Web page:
Poland – a Turbulent Past, a Resilient People

Today was about absorbing the history and culture felt by Poland through the ages from the 7th century through to the horrors of WWII.

Poland’s History in Brief
5th – 8th Century – Arrival of the Slavs, permanent settlement and historic development
966 – Christianity adopted, medieval monarchy established
1569 – Establishment of the Polish–Lithuanian Commonwealth
1795 – Russian Empire, the Kingdom of Prussia and the Austrian Habsburg Monarchy terminated the Commonwealth’s independent existence
1918 – Opportunity for freedom appeared after World War I, when partitioning imperial powers were defeated by war and revolution
1918 to 1939 – Second Polish Republic was established
1939 – Nazi Germany and Soviet Union invaded Poland, millions of Polish citizens perished
1945 – Soviet Red Army defeated Nazi Germany, leading to the creation of the People’s Republic of Poland under communist regime
Late 1980s – Poland became a democratic state resulting in the creation of the modern Polish state
2004 – Poland accession to the European Union

 

Kraków

We are staying in Kraków for two days. Kraków is the second largest and one of the oldest cities in Poland, dating back to the 7th century.

After the invasion of Poland at the start of World War II, Kraków became the capital of Germany’s General Government.

In 1978, Karol Wojtyła, archbishop of Kraków, was elevated to the papacy as Pope John Paul II – the first Slavic pope ever, and the first non-Italian pope in 455 years.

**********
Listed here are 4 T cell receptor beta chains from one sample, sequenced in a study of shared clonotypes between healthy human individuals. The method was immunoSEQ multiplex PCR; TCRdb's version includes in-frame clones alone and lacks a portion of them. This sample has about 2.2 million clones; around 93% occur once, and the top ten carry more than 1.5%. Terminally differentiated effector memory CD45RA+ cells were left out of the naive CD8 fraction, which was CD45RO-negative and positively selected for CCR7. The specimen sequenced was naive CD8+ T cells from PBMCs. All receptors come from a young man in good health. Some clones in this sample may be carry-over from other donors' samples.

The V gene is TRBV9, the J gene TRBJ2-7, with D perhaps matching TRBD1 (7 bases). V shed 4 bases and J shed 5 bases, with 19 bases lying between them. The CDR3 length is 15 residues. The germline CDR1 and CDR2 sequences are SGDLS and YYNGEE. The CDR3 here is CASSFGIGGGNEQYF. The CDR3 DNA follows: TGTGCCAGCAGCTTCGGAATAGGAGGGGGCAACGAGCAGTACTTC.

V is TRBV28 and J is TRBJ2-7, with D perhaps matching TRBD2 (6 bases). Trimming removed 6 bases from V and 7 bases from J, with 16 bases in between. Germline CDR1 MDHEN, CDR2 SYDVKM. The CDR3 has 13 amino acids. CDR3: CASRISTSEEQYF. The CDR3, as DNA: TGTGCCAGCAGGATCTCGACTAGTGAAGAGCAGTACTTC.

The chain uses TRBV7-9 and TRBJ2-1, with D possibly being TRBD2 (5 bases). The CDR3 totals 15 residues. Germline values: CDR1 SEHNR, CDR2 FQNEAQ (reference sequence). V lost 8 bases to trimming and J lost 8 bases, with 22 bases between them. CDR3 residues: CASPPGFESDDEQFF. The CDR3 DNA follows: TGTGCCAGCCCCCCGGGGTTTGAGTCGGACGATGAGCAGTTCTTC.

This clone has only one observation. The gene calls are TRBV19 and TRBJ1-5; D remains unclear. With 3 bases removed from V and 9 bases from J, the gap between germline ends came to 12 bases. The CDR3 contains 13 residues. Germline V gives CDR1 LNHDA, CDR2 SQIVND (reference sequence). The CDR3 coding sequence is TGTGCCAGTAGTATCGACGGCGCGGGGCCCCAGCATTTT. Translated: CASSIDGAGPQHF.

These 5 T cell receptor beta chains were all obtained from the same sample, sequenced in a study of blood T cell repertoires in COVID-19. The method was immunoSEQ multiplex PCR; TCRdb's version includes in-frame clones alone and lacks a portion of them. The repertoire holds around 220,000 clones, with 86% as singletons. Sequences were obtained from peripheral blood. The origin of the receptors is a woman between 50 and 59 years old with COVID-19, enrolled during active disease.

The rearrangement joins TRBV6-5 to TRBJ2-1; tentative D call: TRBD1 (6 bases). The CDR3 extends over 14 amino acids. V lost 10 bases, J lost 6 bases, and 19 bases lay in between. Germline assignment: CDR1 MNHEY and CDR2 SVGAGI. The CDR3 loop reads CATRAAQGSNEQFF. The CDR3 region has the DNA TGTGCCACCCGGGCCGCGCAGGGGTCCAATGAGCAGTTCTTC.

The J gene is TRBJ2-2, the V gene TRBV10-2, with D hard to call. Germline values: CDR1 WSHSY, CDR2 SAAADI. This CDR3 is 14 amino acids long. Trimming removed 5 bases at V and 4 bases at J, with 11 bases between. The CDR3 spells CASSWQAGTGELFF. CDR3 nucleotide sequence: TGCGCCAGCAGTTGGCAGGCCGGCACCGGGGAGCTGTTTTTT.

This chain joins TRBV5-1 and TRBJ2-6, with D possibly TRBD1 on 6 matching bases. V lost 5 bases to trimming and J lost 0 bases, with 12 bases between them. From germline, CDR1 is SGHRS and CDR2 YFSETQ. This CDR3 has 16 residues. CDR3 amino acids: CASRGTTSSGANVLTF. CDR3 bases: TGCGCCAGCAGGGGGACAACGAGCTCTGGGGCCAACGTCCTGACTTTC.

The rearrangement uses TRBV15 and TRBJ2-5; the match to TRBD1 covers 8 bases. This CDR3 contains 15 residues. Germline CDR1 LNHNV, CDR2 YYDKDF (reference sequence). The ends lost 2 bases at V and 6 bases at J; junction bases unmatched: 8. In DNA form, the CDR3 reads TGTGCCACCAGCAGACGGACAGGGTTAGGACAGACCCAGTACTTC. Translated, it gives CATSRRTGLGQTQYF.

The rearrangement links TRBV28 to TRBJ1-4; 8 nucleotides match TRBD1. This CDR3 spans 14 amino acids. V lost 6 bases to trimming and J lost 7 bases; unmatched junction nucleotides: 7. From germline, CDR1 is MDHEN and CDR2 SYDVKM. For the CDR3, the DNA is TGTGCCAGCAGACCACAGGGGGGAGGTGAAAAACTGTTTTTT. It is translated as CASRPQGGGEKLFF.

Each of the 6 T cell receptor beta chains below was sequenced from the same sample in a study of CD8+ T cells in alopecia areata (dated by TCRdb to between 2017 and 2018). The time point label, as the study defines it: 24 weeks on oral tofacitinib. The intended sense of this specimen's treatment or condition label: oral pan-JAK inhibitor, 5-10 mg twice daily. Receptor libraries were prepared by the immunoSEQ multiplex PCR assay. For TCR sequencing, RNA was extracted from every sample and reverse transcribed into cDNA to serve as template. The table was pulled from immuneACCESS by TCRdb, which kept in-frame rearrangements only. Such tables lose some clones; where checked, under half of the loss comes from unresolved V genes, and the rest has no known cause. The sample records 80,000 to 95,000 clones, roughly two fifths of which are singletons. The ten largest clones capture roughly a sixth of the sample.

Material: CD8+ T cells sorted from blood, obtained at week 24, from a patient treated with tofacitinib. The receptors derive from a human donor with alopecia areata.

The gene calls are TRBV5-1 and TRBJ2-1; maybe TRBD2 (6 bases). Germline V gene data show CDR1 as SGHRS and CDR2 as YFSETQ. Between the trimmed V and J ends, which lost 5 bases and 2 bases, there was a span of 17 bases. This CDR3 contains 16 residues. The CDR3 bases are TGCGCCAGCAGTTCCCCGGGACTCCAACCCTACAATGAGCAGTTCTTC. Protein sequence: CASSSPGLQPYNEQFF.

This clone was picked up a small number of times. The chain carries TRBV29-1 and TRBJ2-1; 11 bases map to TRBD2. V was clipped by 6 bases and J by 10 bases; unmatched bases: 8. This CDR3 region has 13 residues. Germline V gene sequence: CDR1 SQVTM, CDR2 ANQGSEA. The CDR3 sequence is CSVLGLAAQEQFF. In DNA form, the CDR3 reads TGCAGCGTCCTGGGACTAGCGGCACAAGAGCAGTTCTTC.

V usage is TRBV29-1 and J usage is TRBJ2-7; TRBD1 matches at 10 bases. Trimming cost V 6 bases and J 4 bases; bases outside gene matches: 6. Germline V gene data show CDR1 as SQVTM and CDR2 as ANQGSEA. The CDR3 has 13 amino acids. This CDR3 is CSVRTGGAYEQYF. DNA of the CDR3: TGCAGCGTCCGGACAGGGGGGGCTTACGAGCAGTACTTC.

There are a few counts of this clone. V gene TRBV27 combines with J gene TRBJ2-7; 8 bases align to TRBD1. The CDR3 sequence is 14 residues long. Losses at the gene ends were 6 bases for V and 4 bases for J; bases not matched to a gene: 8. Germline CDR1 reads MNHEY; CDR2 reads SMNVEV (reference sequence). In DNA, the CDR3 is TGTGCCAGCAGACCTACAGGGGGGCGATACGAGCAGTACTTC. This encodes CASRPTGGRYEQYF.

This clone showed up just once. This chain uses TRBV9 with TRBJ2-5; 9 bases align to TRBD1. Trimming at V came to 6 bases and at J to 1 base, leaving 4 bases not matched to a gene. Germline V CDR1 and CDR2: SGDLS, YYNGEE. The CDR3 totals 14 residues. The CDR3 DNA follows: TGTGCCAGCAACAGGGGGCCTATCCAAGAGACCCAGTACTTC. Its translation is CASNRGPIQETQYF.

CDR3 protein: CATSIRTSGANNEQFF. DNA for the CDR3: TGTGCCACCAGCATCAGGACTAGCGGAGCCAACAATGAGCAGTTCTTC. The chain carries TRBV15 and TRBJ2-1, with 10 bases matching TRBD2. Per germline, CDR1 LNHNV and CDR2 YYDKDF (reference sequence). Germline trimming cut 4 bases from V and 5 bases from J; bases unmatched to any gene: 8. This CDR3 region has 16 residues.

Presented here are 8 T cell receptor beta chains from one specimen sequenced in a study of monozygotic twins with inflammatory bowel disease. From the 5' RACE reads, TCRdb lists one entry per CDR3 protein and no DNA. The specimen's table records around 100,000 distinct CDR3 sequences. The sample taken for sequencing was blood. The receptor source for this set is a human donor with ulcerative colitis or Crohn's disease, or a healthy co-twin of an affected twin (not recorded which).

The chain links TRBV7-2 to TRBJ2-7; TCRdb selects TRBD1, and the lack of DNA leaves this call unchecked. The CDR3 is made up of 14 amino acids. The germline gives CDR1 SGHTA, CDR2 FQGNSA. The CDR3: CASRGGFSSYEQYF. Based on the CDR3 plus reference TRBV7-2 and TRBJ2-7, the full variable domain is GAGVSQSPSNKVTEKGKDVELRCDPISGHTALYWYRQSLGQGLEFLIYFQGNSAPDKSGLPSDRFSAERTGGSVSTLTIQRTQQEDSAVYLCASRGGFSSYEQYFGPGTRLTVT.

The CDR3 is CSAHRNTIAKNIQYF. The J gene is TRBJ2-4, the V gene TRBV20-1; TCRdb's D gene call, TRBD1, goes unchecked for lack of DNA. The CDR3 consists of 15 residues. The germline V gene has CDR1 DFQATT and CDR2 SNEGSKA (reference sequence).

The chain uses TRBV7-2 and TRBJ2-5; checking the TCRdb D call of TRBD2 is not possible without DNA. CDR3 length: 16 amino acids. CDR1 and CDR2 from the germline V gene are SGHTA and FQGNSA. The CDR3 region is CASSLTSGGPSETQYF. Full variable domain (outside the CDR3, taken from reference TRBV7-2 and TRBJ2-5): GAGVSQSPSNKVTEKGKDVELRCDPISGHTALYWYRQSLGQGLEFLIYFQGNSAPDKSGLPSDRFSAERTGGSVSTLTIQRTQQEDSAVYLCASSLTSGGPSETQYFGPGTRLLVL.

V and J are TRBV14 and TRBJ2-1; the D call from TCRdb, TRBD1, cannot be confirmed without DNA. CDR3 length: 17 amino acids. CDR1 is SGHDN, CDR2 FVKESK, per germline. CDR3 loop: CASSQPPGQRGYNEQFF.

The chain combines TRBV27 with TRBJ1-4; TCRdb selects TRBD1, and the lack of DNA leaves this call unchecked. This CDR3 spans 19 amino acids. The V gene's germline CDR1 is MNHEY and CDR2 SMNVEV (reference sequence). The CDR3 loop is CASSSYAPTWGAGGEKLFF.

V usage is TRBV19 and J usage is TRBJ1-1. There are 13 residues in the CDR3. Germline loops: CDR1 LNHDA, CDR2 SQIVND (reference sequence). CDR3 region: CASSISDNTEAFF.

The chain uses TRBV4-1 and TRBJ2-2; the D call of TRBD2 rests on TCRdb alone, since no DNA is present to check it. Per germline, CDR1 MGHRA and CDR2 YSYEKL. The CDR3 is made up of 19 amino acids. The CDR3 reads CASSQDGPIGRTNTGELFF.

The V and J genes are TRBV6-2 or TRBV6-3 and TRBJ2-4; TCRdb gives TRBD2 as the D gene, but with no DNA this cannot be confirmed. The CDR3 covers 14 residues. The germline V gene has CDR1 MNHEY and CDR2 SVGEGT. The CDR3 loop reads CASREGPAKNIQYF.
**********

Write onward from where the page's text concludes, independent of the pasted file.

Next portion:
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Wawel Royal Castle

Wawel Castle was built in the mid-to-late 14th Century.

The interior is adorned with a number of tapestries wall-to-wall. At the beginning of the WWII, some 150 tapestries were set to Canada for safe-keeping and returned thereafter. There is a plaque on the entrance wall commemorating Canada as a safe haven for Wawel’s treasures.

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The room shown above includes tapestries depicting Genesis. Tapestries were used to insulate the walls.

Auschwitz – Birkenau

I had mixed feelings about visiting Auschwitz – Birkenau today. I had the desire to learn, but at the same time I wanted to honour those who lost their lives – may they rest in peace.

Upon entering the first building, I read the following sign, which helped me come to terms with the significance of our presence.

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To respect the 1,300,000 people who lost their lives here, I will only share the following image – the entrance sign to Auschwitz.

It reads “Arbeit macht frei” which translates to “work/labour makes (you) free.”

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